31 Jan Lessons learned..
This past spring I had an especially scary experience which taught me a valuable lesson, knowing my limits and when to just let a lure go. Growing up as a fly-fisherman, I was accustomed to getting my fly hooked on a bush or a tree behind me. I had no problem pulling the branch down or going into the brush to get my precious fly back. When you start spending 15-20 dollars (sometimes more..) a pop for a plug, the motivation to get that back becomes even stronger. I learned my lesson last year, the hard way….
It was a cloudy May afternoon and I was fishing along the PI Beach front right down the street from Surfland Bait & Tackle. I was walking the beach tossing a Daiwa SP Minnow, and I had already picked off a couple low 30” fish. As the fishing began to slow down, I eyed the jetty as an opportunity to get out and reach some deeper water.
I was in full gear…Waders, Jacket, Plug Bag, Boots, Surf-belt and other accessories. Making my way out on the jetty I thought I was being careful by noting the tide and the rhythm of the incoming waves. In my experience waves seem to come in sets. Typically in a set, there is one wave bigger than others; this tends to come towards the end of a set. After a few casts I started to vary my cast and retrieve to see if I could find where the fish were hiding. I sent one particular cast almost parallel with the jetty and proceeded to work it right along the edge hoping to coax a striper. Instead of tempting a fish, I caught a lobster trap and its lines which were tangled in the rocks of the jetty. I stood for a moment observing the stuck lure and surmised that I could probably climb down there and untangle it between swells without much trouble.
I set my rod and reel down on the high rock that I was perched on and waited for my chance to jump down and free my new favorite lure. I went down and began to try to free the Daiwa SP, quickly realizing that it was not only stuck but its hooks were embedded in the rope. My learning moment was just about to happen…
While trying to free the lure, I heard the roar of the surf approaching and I looked up…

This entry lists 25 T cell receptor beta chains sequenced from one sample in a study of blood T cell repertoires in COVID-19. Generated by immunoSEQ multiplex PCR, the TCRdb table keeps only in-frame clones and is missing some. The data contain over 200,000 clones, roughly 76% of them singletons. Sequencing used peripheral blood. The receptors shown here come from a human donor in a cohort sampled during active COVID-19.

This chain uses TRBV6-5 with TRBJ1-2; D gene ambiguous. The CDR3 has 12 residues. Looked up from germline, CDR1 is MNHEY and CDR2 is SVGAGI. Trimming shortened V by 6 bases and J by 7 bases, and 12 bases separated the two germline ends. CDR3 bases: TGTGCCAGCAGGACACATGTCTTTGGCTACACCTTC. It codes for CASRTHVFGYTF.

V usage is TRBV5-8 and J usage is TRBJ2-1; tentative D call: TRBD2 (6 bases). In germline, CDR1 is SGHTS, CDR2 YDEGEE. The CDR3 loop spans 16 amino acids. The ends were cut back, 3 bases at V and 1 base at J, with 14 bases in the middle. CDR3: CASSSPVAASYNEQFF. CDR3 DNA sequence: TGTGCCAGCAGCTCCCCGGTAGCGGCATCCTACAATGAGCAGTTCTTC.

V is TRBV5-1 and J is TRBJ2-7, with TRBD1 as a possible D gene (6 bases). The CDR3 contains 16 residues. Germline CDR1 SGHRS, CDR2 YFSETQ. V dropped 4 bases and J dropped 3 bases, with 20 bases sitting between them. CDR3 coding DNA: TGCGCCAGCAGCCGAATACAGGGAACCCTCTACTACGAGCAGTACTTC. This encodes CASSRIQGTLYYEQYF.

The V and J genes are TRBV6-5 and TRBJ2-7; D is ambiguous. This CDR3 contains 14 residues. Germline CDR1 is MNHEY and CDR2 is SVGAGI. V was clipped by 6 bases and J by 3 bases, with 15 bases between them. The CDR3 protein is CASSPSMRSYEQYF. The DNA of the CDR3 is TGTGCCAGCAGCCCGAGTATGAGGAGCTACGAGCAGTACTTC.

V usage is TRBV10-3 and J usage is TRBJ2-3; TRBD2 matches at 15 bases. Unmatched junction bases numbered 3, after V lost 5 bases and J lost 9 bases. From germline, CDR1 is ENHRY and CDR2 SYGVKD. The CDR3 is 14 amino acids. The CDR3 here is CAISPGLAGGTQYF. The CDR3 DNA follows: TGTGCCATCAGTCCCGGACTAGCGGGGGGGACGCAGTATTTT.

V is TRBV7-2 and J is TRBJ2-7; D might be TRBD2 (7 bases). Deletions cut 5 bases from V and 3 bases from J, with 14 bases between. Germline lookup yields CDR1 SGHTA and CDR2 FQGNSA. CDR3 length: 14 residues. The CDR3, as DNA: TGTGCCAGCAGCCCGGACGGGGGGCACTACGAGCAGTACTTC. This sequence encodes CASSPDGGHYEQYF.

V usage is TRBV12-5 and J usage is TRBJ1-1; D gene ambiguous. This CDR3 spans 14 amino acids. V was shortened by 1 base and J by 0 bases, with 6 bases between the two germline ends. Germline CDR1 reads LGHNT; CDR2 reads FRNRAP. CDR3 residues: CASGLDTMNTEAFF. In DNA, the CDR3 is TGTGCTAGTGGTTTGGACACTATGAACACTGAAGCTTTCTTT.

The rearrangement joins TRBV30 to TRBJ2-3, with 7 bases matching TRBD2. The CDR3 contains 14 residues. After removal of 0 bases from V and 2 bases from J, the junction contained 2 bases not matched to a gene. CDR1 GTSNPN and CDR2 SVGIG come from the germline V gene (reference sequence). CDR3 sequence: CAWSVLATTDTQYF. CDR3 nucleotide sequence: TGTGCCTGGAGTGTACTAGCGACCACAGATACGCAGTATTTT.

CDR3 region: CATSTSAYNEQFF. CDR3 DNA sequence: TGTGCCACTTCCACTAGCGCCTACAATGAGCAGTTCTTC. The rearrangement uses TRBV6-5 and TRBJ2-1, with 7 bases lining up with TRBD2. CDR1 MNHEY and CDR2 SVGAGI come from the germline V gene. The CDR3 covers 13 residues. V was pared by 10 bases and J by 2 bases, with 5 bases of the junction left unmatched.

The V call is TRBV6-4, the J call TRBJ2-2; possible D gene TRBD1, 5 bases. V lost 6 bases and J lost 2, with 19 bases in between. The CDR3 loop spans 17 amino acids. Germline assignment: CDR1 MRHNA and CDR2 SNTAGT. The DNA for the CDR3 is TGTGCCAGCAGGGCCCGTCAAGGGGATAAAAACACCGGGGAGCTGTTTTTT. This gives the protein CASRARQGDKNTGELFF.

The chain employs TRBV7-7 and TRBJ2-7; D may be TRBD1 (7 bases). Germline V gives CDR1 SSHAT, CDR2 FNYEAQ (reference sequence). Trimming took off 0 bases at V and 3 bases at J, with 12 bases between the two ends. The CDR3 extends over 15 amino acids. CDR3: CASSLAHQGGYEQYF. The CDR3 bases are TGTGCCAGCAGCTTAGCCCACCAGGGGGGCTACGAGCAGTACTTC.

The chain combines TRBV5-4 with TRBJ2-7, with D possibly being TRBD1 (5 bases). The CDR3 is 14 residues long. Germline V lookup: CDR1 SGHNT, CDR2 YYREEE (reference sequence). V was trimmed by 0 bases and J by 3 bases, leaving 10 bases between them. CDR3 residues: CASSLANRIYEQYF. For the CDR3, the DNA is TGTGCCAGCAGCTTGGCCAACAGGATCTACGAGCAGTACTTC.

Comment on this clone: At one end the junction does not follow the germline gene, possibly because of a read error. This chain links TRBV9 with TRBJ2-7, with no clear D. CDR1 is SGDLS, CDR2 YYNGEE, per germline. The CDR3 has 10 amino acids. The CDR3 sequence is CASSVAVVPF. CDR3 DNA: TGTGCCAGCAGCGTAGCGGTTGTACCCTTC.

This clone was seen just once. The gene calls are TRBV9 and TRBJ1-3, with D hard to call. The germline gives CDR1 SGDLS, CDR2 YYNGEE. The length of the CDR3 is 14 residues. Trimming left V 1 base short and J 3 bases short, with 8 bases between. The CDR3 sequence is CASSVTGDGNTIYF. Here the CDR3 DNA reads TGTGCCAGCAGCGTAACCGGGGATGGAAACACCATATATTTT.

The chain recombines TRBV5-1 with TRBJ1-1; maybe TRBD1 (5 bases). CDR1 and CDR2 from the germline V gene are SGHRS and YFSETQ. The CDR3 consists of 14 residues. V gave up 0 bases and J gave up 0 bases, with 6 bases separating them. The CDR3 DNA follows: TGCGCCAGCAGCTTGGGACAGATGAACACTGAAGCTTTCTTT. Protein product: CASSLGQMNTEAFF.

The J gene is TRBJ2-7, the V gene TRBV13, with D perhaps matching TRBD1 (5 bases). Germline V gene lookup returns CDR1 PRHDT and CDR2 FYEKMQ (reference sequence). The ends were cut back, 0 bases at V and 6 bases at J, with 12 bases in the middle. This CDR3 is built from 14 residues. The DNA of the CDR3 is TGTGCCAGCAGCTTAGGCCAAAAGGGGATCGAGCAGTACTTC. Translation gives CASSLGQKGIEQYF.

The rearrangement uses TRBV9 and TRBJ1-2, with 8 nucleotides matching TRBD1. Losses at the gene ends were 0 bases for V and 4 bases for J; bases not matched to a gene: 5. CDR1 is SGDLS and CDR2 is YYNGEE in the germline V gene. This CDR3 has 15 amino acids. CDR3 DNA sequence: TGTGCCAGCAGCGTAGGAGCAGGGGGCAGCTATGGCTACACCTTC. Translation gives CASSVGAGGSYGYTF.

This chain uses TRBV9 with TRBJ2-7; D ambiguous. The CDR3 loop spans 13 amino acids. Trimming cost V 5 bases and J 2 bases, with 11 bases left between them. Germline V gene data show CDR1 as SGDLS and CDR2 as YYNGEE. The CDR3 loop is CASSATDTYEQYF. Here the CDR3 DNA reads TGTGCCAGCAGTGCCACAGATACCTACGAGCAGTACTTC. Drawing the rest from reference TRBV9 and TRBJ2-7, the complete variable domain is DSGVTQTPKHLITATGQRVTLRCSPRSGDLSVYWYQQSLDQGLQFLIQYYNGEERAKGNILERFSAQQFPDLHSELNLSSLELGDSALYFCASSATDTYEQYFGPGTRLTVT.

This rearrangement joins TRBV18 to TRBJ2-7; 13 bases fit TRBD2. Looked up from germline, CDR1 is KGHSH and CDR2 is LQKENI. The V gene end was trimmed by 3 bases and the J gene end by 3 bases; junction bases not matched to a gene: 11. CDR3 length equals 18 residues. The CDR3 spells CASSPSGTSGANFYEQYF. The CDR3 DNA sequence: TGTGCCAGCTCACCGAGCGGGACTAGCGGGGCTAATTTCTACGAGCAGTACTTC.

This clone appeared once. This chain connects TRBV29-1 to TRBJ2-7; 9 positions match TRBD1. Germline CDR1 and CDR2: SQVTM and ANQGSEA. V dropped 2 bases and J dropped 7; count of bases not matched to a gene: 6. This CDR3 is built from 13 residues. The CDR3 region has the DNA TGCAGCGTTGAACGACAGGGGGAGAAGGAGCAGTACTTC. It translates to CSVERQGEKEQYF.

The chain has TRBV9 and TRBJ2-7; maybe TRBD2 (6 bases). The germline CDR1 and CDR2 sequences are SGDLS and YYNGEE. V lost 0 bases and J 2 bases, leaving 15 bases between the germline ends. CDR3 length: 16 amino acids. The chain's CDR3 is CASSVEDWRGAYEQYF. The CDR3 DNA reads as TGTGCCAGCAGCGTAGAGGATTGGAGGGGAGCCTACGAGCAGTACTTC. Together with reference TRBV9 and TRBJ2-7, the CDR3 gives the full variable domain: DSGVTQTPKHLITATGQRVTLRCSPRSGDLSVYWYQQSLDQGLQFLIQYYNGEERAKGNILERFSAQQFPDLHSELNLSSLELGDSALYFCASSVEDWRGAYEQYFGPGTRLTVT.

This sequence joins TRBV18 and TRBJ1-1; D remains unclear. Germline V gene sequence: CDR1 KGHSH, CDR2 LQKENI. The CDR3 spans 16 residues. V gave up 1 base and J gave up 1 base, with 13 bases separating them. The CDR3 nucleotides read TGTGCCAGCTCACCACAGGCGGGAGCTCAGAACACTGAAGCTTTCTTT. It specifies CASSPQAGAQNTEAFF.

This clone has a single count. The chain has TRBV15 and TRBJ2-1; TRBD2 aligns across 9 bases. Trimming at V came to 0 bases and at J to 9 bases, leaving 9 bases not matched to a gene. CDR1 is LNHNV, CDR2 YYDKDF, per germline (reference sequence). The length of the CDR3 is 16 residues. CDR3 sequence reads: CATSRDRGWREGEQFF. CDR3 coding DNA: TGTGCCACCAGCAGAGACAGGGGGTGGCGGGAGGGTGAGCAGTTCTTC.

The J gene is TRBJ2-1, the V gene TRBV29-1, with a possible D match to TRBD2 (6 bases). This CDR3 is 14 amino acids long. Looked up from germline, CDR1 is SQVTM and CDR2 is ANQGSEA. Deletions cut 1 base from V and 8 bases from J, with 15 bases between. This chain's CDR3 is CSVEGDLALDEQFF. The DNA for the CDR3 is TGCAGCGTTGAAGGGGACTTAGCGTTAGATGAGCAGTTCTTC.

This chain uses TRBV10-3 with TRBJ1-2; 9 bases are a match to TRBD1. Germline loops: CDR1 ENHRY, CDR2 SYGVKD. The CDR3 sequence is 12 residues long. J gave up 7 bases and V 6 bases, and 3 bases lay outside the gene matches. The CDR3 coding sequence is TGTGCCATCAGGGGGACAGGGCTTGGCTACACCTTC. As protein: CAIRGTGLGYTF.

The head high wave hit me directly in the face and knocked me off the jetty. Thankfully I had on my wading belt which slowed the amount of water flooding into my waders. When I got my head back above water I was looking directly at the jetty. Selfishly my first concern was not my own safety, but the expensive Van Staal reel and St. Croix rod that I thought I had left sitting safely on the jetty. It was gone. Scanning the water around me I saw the rod tip and the top two guides sticking out of the water like a shark fin. I grabbed the rod and tossed it back up onto the jetty before hoisting myself out of the drink.
I crawled up onto the jetty, soaking wet, waders full of water and a sporting a bruised ego. I stood in the warm May air shaking, not because I was cold but because of the adrenaline and irresponsible situation that I just put myself in, I proceeded to shout obscenities, not at anything or anyone .…just me, for my stupidity. No one’s fault, but my own.
As I walked off the beach trying to process what had just happened, I looked around; there was not a single person anywhere who could have helped me. I considered some of the worst case scenarios ……”What if I was knocked unconscious? What if my waders had completely filled up?” there would have been nobody there to help me…I would have been in deepshit. But I was lucky that day, and I won’t test my luck twice.
I learned valuable lessons that day. First, know your limits of what is safe and what is not. Jetties are no joke. I was fishing on an incoming tide and the swells were getting bigger and bigger. I should have said no to the growing swell and continued working the beach. The second is that there is no lure which is worth risking your life for. If you get your $20 lure stuck it in the rocks in a sketchy spot, just let it go…
I’m thankful I could learn this lesson without having to lose more than a $15 Daiwa SP. Hopefully you can learn something from this story and not learn the hard way yourself….